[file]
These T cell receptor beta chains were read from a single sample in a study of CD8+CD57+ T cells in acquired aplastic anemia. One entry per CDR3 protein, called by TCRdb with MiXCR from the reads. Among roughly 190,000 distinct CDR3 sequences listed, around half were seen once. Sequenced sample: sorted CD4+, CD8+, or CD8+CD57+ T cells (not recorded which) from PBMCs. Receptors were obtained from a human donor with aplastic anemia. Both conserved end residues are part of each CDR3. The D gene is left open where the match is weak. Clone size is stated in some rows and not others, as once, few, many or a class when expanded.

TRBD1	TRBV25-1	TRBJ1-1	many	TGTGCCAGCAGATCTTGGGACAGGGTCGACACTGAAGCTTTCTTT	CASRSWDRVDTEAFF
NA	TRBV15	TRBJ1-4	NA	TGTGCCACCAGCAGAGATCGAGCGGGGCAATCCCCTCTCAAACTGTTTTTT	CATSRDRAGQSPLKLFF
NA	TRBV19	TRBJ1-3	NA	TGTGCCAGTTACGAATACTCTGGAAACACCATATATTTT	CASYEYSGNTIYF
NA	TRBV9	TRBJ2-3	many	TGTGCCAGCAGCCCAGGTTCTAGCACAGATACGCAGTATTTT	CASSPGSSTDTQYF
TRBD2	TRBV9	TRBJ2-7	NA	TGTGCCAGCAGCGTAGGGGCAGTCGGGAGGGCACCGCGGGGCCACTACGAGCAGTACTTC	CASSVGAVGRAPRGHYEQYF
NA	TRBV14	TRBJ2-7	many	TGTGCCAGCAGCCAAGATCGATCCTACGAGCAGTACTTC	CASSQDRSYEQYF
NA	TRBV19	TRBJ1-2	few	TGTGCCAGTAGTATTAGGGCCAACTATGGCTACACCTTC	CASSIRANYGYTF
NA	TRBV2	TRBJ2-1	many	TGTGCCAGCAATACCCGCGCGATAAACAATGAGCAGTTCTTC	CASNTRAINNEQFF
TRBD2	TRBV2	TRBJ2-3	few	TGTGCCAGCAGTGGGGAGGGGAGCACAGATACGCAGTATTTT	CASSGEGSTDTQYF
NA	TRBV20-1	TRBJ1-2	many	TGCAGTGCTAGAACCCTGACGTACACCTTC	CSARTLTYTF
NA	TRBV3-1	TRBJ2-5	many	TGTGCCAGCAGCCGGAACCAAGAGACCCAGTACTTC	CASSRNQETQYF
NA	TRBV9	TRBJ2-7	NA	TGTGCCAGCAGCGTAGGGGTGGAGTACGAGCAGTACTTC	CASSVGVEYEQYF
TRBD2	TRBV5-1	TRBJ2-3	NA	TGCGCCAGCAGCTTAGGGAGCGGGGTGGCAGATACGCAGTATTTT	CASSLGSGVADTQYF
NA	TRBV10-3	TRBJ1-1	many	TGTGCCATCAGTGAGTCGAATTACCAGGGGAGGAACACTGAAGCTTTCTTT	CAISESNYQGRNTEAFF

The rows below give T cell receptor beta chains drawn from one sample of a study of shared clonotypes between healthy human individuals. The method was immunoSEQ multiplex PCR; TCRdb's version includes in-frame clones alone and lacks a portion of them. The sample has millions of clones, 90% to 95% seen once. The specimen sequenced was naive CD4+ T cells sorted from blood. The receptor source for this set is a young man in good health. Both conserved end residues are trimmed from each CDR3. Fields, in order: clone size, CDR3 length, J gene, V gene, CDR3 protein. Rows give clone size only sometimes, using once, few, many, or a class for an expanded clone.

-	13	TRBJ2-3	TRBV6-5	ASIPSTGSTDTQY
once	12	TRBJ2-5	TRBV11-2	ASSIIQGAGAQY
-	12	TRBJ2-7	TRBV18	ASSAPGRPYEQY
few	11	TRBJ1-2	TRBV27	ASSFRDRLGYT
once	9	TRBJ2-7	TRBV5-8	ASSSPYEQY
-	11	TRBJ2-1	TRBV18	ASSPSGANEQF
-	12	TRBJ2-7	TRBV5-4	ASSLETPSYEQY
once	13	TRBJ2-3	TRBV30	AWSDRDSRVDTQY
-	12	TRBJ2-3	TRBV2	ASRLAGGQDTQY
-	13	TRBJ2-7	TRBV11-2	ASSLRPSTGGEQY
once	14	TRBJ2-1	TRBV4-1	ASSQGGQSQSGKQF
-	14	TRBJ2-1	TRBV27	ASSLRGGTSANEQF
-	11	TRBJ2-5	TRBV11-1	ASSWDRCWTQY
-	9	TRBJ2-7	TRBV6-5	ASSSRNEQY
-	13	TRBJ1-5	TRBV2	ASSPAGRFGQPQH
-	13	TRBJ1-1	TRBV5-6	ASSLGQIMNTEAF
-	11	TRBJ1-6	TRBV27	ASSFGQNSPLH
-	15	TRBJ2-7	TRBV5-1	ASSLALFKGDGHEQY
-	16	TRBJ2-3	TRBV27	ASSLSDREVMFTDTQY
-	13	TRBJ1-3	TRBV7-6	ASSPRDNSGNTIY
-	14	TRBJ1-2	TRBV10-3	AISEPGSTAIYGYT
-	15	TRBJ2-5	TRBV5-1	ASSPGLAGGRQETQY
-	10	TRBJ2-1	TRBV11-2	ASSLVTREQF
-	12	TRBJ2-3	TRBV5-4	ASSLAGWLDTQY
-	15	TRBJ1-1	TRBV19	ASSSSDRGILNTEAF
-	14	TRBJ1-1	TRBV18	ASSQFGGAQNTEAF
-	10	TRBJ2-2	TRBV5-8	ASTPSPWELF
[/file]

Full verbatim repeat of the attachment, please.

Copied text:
These T cell receptor beta chains were read from a single sample in a study of CD8+CD57+ T cells in acquired aplastic anemia. One entry per CDR3 protein, called by TCRdb with MiXCR from the reads. Among roughly 190,000 distinct CDR3 sequences listed, around half were seen once. Sequenced sample: sorted CD4+, CD8+, or CD8+CD57+ T cells (not recorded which) from PBMCs. Receptors were obtained from a human donor with aplastic anemia. Both conserved end residues are part of each CDR3. The D gene is left open where the match is weak. Clone size is stated in some rows and not others, as once, few, many or a class when expanded.

TRBD1	TRBV25-1	TRBJ1-1	many	TGTGCCAGCAGATCTTGGGACAGGGTCGACACTGAAGCTTTCTTT	CASRSWDRVDTEAFF
NA	TRBV15	TRBJ1-4	NA	TGTGCCACCAGCAGAGATCGAGCGGGGCAATCCCCTCTCAAACTGTTTTTT	CATSRDRAGQSPLKLFF
NA	TRBV19	TRBJ1-3	NA	TGTGCCAGTTACGAATACTCTGGAAACACCATATATTTT	CASYEYSGNTIYF
NA	TRBV9	TRBJ2-3	many	TGTGCCAGCAGCCCAGGTTCTAGCACAGATACGCAGTATTTT	CASSPGSSTDTQYF
TRBD2	TRBV9	TRBJ2-7	NA	TGTGCCAGCAGCGTAGGGGCAGTCGGGAGGGCACCGCGGGGCCACTACGAGCAGTACTTC	CASSVGAVGRAPRGHYEQYF
NA	TRBV14	TRBJ2-7	many	TGTGCCAGCAGCCAAGATCGATCCTACGAGCAGTACTTC	CASSQDRSYEQYF
NA	TRBV19	TRBJ1-2	few	TGTGCCAGTAGTATTAGGGCCAACTATGGCTACACCTTC	CASSIRANYGYTF
NA	TRBV2	TRBJ2-1	many	TGTGCCAGCAATACCCGCGCGATAAACAATGAGCAGTTCTTC	CASNTRAINNEQFF
TRBD2	TRBV2	TRBJ2-3	few	TGTGCCAGCAGTGGGGAGGGGAGCACAGATACGCAGTATTTT	CASSGEGSTDTQYF
NA	TRBV20-1	TRBJ1-2	many	TGCAGTGCTAGAACCCTGACGTACACCTTC	CSARTLTYTF
NA	TRBV3-1	TRBJ2-5	many	TGTGCCAGCAGCCGGAACCAAGAGACCCAGTACTTC	CASSRNQETQYF
NA	TRBV9	TRBJ2-7	NA	TGTGCCAGCAGCGTAGGGGTGGAGTACGAGCAGTACTTC	CASSVGVEYEQYF
TRBD2	TRBV5-1	TRBJ2-3	NA	TGCGCCAGCAGCTTAGGGAGCGGGGTGGCAGATACGCAGTATTTT	CASSLGSGVADTQYF
NA	TRBV10-3	TRBJ1-1	many	TGTGCCATCAGTGAGTCGAATTACCAGGGGAGGAACACTGAAGCTTTCTTT	CAISESNYQGRNTEAFF

The rows below give T cell receptor beta chains drawn from one sample of a study of shared clonotypes between healthy human individuals. The method was immunoSEQ multiplex PCR; TCRdb's version includes in-frame clones alone and lacks a portion of them. The sample has millions of clones, 90% to 95% seen once. The specimen sequenced was naive CD4+ T cells sorted from blood. The receptor source for this set is a young man in good health. Both conserved end residues are trimmed from each CDR3. Fields, in order: clone size, CDR3 length, J gene, V gene, CDR3 protein. Rows give clone size only sometimes, using once, few, many, or a class for an expanded clone.

-	13	TRBJ2-3	TRBV6-5	ASIPSTGSTDTQY
once	12	TRBJ2-5	TRBV11-2	ASSIIQGAGAQY
-	12	TRBJ2-7	TRBV18	ASSAPGRPYEQY
few	11	TRBJ1-2	TRBV27	ASSFRDRLGYT
once	9	TRBJ2-7	TRBV5-8	ASSSPYEQY
-	11	TRBJ2-1	TRBV18	ASSPSGANEQF
-	12	TRBJ2-7	TRBV5-4	ASSLETPSYEQY
once	13	TRBJ2-3	TRBV30	AWSDRDSRVDTQY
-	12	TRBJ2-3	TRBV2	ASRLAGGQDTQY
-	13	TRBJ2-7	TRBV11-2	ASSLRPSTGGEQY
once	14	TRBJ2-1	TRBV4-1	ASSQGGQSQSGKQF
-	14	TRBJ2-1	TRBV27	ASSLRGGTSANEQF
-	11	TRBJ2-5	TRBV11-1	ASSWDRCWTQY
-	9	TRBJ2-7	TRBV6-5	ASSSRNEQY
-	13	TRBJ1-5	TRBV2	ASSPAGRFGQPQH
-	13	TRBJ1-1	TRBV5-6	ASSLGQIMNTEAF
-	11	TRBJ1-6	TRBV27	ASSFGQNSPLH
-	15	TRBJ2-7	TRBV5-1	ASSLALFKGDGHEQY
-	16	TRBJ2-3	TRBV27	ASSLSDREVMFTDTQY
-	13	TRBJ1-3	TRBV7-6	ASSPRDNSGNTIY
-	14	TRBJ1-2	TRBV10-3	AISEPGSTAIYGYT
-	15	TRBJ2-5	TRBV5-1	ASSPGLAGGRQETQY
-	10	TRBJ2-1	TRBV11-2	ASSLVTREQF
-	12	TRBJ2-3	TRBV5-4	ASSLAGWLDTQY
-	15	TRBJ1-1	TRBV19	ASSSSDRGILNTEAF
-	14	TRBJ1-1	TRBV18	ASSQFGGAQNTEAF
-	10	TRBJ2-2	TRBV5-8	ASTPSPWELF